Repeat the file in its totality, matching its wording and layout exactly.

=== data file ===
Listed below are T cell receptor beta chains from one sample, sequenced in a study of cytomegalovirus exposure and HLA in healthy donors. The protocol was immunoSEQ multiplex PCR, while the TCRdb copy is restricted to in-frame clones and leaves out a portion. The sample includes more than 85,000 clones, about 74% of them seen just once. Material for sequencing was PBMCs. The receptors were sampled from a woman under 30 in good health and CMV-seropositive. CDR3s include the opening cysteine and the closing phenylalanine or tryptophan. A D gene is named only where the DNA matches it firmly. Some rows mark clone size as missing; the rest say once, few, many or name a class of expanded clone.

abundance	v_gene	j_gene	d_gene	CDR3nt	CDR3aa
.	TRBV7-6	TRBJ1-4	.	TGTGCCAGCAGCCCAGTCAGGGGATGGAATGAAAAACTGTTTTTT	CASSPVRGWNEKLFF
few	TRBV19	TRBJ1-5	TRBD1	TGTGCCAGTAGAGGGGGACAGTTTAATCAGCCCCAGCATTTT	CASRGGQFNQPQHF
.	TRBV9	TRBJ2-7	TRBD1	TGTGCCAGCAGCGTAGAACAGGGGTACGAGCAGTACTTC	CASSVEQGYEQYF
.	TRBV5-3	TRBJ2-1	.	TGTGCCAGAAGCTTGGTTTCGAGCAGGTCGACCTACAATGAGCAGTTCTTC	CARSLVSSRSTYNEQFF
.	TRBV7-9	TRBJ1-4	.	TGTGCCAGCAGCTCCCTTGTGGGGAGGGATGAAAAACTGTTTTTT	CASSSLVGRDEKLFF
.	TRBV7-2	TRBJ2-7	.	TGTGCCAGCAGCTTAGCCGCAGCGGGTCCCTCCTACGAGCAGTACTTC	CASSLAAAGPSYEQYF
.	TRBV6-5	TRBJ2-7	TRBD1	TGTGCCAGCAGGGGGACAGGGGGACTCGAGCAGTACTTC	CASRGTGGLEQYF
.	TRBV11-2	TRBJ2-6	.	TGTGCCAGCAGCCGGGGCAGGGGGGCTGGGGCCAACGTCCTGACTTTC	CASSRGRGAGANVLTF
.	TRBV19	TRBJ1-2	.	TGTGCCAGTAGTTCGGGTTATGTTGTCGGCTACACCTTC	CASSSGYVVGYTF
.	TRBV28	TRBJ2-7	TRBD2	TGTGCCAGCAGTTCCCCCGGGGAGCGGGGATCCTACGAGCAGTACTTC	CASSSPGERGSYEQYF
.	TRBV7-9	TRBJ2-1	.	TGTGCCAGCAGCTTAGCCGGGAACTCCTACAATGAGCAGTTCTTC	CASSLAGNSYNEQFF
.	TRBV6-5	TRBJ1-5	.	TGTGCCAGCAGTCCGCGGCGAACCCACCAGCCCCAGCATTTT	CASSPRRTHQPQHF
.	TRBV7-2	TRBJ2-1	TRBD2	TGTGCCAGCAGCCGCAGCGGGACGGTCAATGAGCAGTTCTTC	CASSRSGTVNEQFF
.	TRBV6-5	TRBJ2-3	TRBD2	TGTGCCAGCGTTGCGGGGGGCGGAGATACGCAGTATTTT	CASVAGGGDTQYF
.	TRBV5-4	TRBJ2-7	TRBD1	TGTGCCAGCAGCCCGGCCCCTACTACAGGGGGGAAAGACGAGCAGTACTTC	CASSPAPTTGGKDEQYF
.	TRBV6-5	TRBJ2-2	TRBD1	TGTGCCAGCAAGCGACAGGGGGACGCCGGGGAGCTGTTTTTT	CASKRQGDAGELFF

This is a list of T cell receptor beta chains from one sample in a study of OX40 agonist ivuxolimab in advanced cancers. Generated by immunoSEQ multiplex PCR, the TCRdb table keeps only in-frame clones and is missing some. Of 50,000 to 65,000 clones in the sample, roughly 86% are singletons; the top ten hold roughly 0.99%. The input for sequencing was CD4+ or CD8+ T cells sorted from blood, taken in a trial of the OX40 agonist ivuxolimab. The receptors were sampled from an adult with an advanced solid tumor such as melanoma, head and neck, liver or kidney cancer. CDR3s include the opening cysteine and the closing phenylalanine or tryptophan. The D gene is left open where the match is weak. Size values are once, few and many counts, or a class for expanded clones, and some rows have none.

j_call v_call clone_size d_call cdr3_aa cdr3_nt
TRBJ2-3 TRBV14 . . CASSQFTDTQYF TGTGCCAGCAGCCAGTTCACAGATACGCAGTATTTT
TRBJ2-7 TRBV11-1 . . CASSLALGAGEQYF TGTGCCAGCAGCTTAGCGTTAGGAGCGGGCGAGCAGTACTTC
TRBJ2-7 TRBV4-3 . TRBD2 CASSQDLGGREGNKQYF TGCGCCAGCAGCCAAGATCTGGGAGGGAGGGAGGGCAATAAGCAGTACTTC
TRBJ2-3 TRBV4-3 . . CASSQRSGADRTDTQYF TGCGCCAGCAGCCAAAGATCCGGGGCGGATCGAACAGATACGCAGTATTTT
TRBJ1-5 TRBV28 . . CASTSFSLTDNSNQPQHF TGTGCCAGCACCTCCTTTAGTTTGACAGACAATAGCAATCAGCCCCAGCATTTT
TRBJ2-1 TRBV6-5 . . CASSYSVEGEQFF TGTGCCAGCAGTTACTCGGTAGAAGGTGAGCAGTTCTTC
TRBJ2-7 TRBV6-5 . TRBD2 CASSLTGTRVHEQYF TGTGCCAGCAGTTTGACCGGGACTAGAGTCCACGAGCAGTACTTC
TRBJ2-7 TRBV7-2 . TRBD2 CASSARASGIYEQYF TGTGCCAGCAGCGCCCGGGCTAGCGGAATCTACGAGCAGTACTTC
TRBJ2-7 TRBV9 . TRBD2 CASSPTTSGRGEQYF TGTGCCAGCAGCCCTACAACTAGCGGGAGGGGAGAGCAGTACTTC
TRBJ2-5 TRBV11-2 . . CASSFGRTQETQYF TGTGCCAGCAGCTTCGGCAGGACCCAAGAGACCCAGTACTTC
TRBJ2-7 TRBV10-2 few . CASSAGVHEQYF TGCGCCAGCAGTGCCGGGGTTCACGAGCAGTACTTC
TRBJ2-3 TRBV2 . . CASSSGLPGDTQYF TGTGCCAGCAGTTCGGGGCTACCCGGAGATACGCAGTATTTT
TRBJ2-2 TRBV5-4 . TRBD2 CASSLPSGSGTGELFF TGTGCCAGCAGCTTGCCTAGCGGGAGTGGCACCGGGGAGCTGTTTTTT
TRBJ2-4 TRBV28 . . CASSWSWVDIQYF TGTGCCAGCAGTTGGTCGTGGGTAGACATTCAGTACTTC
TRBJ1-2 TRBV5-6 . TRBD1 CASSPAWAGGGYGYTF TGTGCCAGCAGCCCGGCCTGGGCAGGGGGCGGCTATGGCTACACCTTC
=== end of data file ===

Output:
Listed below are T cell receptor beta chains from one sample, sequenced in a study of cytomegalovirus exposure and HLA in healthy donors. The protocol was immunoSEQ multiplex PCR, while the TCRdb copy is restricted to in-frame clones and leaves out a portion. The sample includes more than 85,000 clones, about 74% of them seen just once. Material for sequencing was PBMCs. The receptors were sampled from a woman under 30 in good health and CMV-seropositive. CDR3s include the opening cysteine and the closing phenylalanine or tryptophan. A D gene is named only where the DNA matches it firmly. Some rows mark clone size as missing; the rest say once, few, many or name a class of expanded clone.

abundance	v_gene	j_gene	d_gene	CDR3nt	CDR3aa
.	TRBV7-6	TRBJ1-4	.	TGTGCCAGCAGCCCAGTCAGGGGATGGAATGAAAAACTGTTTTTT	CASSPVRGWNEKLFF
few	TRBV19	TRBJ1-5	TRBD1	TGTGCCAGTAGAGGGGGACAGTTTAATCAGCCCCAGCATTTT	CASRGGQFNQPQHF
.	TRBV9	TRBJ2-7	TRBD1	TGTGCCAGCAGCGTAGAACAGGGGTACGAGCAGTACTTC	CASSVEQGYEQYF
.	TRBV5-3	TRBJ2-1	.	TGTGCCAGAAGCTTGGTTTCGAGCAGGTCGACCTACAATGAGCAGTTCTTC	CARSLVSSRSTYNEQFF
.	TRBV7-9	TRBJ1-4	.	TGTGCCAGCAGCTCCCTTGTGGGGAGGGATGAAAAACTGTTTTTT	CASSSLVGRDEKLFF
.	TRBV7-2	TRBJ2-7	.	TGTGCCAGCAGCTTAGCCGCAGCGGGTCCCTCCTACGAGCAGTACTTC	CASSLAAAGPSYEQYF
.	TRBV6-5	TRBJ2-7	TRBD1	TGTGCCAGCAGGGGGACAGGGGGACTCGAGCAGTACTTC	CASRGTGGLEQYF
.	TRBV11-2	TRBJ2-6	.	TGTGCCAGCAGCCGGGGCAGGGGGGCTGGGGCCAACGTCCTGACTTTC	CASSRGRGAGANVLTF
.	TRBV19	TRBJ1-2	.	TGTGCCAGTAGTTCGGGTTATGTTGTCGGCTACACCTTC	CASSSGYVVGYTF
.	TRBV28	TRBJ2-7	TRBD2	TGTGCCAGCAGTTCCCCCGGGGAGCGGGGATCCTACGAGCAGTACTTC	CASSSPGERGSYEQYF
.	TRBV7-9	TRBJ2-1	.	TGTGCCAGCAGCTTAGCCGGGAACTCCTACAATGAGCAGTTCTTC	CASSLAGNSYNEQFF
.	TRBV6-5	TRBJ1-5	.	TGTGCCAGCAGTCCGCGGCGAACCCACCAGCCCCAGCATTTT	CASSPRRTHQPQHF
.	TRBV7-2	TRBJ2-1	TRBD2	TGTGCCAGCAGCCGCAGCGGGACGGTCAATGAGCAGTTCTTC	CASSRSGTVNEQFF
.	TRBV6-5	TRBJ2-3	TRBD2	TGTGCCAGCGTTGCGGGGGGCGGAGATACGCAGTATTTT	CASVAGGGDTQYF
.	TRBV5-4	TRBJ2-7	TRBD1	TGTGCCAGCAGCCCGGCCCCTACTACAGGGGGGAAAGACGAGCAGTACTTC	CASSPAPTTGGKDEQYF
.	TRBV6-5	TRBJ2-2	TRBD1	TGTGCCAGCAAGCGACAGGGGGACGCCGGGGAGCTGTTTTTT	CASKRQGDAGELFF

This is a list of T cell receptor beta chains from one sample in a study of OX40 agonist ivuxolimab in advanced cancers. Generated by immunoSEQ multiplex PCR, the TCRdb table keeps only in-frame clones and is missing some. Of 50,000 to 65,000 clones in the sample, roughly 86% are singletons; the top ten hold roughly 0.99%. The input for sequencing was CD4+ or CD8+ T cells sorted from blood, taken in a trial of the OX40 agonist ivuxolimab. The receptors were sampled from an adult with an advanced solid tumor such as melanoma, head and neck, liver or kidney cancer. CDR3s include the opening cysteine and the closing phenylalanine or tryptophan. The D gene is left open where the match is weak. Size values are once, few and many counts, or a class for expanded clones, and some rows have none.

j_call v_call clone_size d_call cdr3_aa cdr3_nt
TRBJ2-3 TRBV14 . . CASSQFTDTQYF TGTGCCAGCAGCCAGTTCACAGATACGCAGTATTTT
TRBJ2-7 TRBV11-1 . . CASSLALGAGEQYF TGTGCCAGCAGCTTAGCGTTAGGAGCGGGCGAGCAGTACTTC
TRBJ2-7 TRBV4-3 . TRBD2 CASSQDLGGREGNKQYF TGCGCCAGCAGCCAAGATCTGGGAGGGAGGGAGGGCAATAAGCAGTACTTC
TRBJ2-3 TRBV4-3 . . CASSQRSGADRTDTQYF TGCGCCAGCAGCCAAAGATCCGGGGCGGATCGAACAGATACGCAGTATTTT
TRBJ1-5 TRBV28 . . CASTSFSLTDNSNQPQHF TGTGCCAGCACCTCCTTTAGTTTGACAGACAATAGCAATCAGCCCCAGCATTTT
TRBJ2-1 TRBV6-5 . . CASSYSVEGEQFF TGTGCCAGCAGTTACTCGGTAGAAGGTGAGCAGTTCTTC
TRBJ2-7 TRBV6-5 . TRBD2 CASSLTGTRVHEQYF TGTGCCAGCAGTTTGACCGGGACTAGAGTCCACGAGCAGTACTTC
TRBJ2-7 TRBV7-2 . TRBD2 CASSARASGIYEQYF TGTGCCAGCAGCGCCCGGGCTAGCGGAATCTACGAGCAGTACTTC
TRBJ2-7 TRBV9 . TRBD2 CASSPTTSGRGEQYF TGTGCCAGCAGCCCTACAACTAGCGGGAGGGGAGAGCAGTACTTC
TRBJ2-5 TRBV11-2 . . CASSFGRTQETQYF TGTGCCAGCAGCTTCGGCAGGACCCAAGAGACCCAGTACTTC
TRBJ2-7 TRBV10-2 few . CASSAGVHEQYF TGCGCCAGCAGTGCCGGGGTTCACGAGCAGTACTTC
TRBJ2-3 TRBV2 . . CASSSGLPGDTQYF TGTGCCAGCAGTTCGGGGCTACCCGGAGATACGCAGTATTTT
TRBJ2-2 TRBV5-4 . TRBD2 CASSLPSGSGTGELFF TGTGCCAGCAGCTTGCCTAGCGGGAGTGGCACCGGGGAGCTGTTTTTT
TRBJ2-4 TRBV28 . . CASSWSWVDIQYF TGTGCCAGCAGTTGGTCGTGGGTAGACATTCAGTACTTC
TRBJ1-2 TRBV5-6 . TRBD1 CASSPAWAGGGYGYTF TGTGCCAGCAGCCCGGCCTGGGCAGGGGGCGGCTATGGCTACACCTTC